Hotel companies failing to protect migrant workers in Qatar and UAE: Report
Major hotel companies are failing to protect hundreds of migrant workers they employ in Qatar and the United Arab Emirates, as both countries prepare to host major global events, a new report has revealed.
In "Inhospitable: How hotels in Qatar and the UAE are failing migrant workers," the UK-based Business and Human Rights Resource Centre (BHRRC) concluded that several hotel groups failed to implement the policies they had set in place to protect workers' rights.
The rights group based its findings on interviews with workers, public disclosure of abuse in various hotels and surveys it sent to 17 companies representing 68 hotel brands with more than 200 hotels across Qatar and the UAE.
All the worker testimonies included in the BHRRC report were anonymous amid fears of retaliation.
The human rights abuses ranged from the confiscation of passports to curfews being imposed on workers and bans on workers accessing their bank accounts, the BHRRC found.
Marti Flacks, BHRRC's deputy director, commended hotel companies for "building human rights into their global policies", but said their failure to enforce those policies in Qatar and the UAE would put migrant workers at risk of exploitation.
"Many [hotel companies] are failing to protect migrant workers in Qatar and the UAE, who risk falling through the gaps," Flacks said in a statement.
"Hotel chains will continue to expose migrant workers to an unacceptable risk of abuse."
Among the 17 companies listed in its report, 10 failed to demonstrate to BHRRC how they protect their workers, despite reports documenting abuse.
BHRRC said gaps between policy and practice emerged from the hotel industry's business model: between the hotel companies, third-party property owners and subcontractors, the responsibility for workers' rights gets lost, the group said.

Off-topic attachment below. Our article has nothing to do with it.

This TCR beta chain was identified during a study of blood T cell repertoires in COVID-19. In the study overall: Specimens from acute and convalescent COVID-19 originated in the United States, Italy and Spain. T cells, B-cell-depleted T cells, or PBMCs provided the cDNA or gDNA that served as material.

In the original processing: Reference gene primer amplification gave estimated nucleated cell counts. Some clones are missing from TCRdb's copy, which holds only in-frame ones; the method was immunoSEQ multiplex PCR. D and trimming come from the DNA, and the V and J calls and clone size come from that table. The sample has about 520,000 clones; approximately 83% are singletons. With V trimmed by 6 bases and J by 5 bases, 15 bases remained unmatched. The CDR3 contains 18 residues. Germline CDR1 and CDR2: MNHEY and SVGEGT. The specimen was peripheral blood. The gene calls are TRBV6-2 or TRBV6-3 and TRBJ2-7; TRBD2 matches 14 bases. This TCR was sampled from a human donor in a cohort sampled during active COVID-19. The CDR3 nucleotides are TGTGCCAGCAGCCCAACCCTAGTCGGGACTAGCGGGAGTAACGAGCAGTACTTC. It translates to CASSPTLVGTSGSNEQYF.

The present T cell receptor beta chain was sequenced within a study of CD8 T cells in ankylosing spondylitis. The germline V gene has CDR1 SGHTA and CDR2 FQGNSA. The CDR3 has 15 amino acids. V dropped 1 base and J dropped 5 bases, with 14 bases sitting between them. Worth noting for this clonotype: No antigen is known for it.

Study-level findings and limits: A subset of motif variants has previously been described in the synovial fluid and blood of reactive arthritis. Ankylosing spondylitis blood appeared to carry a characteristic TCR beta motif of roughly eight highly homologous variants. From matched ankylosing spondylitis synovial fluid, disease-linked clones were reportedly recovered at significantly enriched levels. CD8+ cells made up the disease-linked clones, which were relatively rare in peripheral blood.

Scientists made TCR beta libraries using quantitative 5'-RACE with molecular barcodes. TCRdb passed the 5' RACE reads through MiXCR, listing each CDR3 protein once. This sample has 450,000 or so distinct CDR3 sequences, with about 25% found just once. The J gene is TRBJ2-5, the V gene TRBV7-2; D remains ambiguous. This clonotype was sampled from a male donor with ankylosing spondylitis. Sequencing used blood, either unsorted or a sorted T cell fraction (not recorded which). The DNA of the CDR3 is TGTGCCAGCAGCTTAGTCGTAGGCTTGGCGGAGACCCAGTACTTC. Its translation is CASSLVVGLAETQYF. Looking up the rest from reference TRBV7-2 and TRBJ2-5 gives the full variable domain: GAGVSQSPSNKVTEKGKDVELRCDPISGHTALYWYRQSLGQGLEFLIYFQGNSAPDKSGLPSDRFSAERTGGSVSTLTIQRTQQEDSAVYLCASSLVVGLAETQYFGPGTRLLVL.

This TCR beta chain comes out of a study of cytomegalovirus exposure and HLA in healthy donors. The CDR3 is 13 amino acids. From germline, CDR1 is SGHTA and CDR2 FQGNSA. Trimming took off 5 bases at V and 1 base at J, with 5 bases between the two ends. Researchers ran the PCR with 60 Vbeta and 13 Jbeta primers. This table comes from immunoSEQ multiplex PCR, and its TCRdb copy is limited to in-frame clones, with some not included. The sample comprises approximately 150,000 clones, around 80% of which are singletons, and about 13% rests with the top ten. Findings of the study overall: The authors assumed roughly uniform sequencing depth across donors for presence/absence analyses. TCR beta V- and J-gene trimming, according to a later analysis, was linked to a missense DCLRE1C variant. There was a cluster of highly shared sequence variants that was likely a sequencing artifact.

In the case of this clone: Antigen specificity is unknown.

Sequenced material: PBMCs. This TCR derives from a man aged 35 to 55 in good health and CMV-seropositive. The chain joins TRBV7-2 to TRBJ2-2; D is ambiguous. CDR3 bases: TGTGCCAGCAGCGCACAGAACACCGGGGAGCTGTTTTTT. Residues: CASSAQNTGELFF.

Policy not translating into practice
Several hotel companies did not respond to the BHRRC survey before it published its findings: Accor Hotels, Deutsche Hospitality, Jumeirah Group, Kempinski Hotels, Millenium and Copthorne Hotels, Minor International, Rotana, Shangri-La, the Indian Hotels Company and Wyndham.
Only three of the 17 companies - AccorHotels, Radisson and Whitbread - mention protections for migrant workers in their human rights policy, while Four Seasons is the only company surveyed that has a policy banning third-party contractors and suppliers from keeping workers' passports.
Kempinski Hotels, however, did write a response to BHRCC's survey, but after the rights group compiled its report.
The report comes as both Qatar and the UAE face accusations of human rights abuses over their treatment of migrant workers, with thousands of labourers coming from South Asia to both Gulf nations to work.
Middle East Eye sent a request for comment to the 17 companies listed by BHRRC.
Kempinski Hotels was one of only two companies that responded to MEE by publication time late Wednesday. It said that BHRRC's report was "inaccurate" and that the "safety and wellbeing of its employees is a priority" for the company.
"We have robust policies and procedures in place, designed to comply with all local and international laws and requirements," a spokesperson told MEE.
"We also carry out regular surveys with our employees, to make sure we understand any concerns they might have."
Whitbread also contested the report and said its policies are in line with the UN guiding principles on business and human rights. It also said that it commits to the protection of migrant workers in its responsible sourcing policy.
Despite international pressure to change the legal systems governing workers' rights, both Qatar and the UAE continue to use the Kafala sponsorship system, which bans employees from switching jobs without the permission of their employers.
Still, last year Qatar made a partial change to its law to allow most migrant workers to leave the country without permission from their employers. This law does not include domestic workers.
The UAE adopted a law in 2017 to provide domestic workers with the same labour protections as other workers.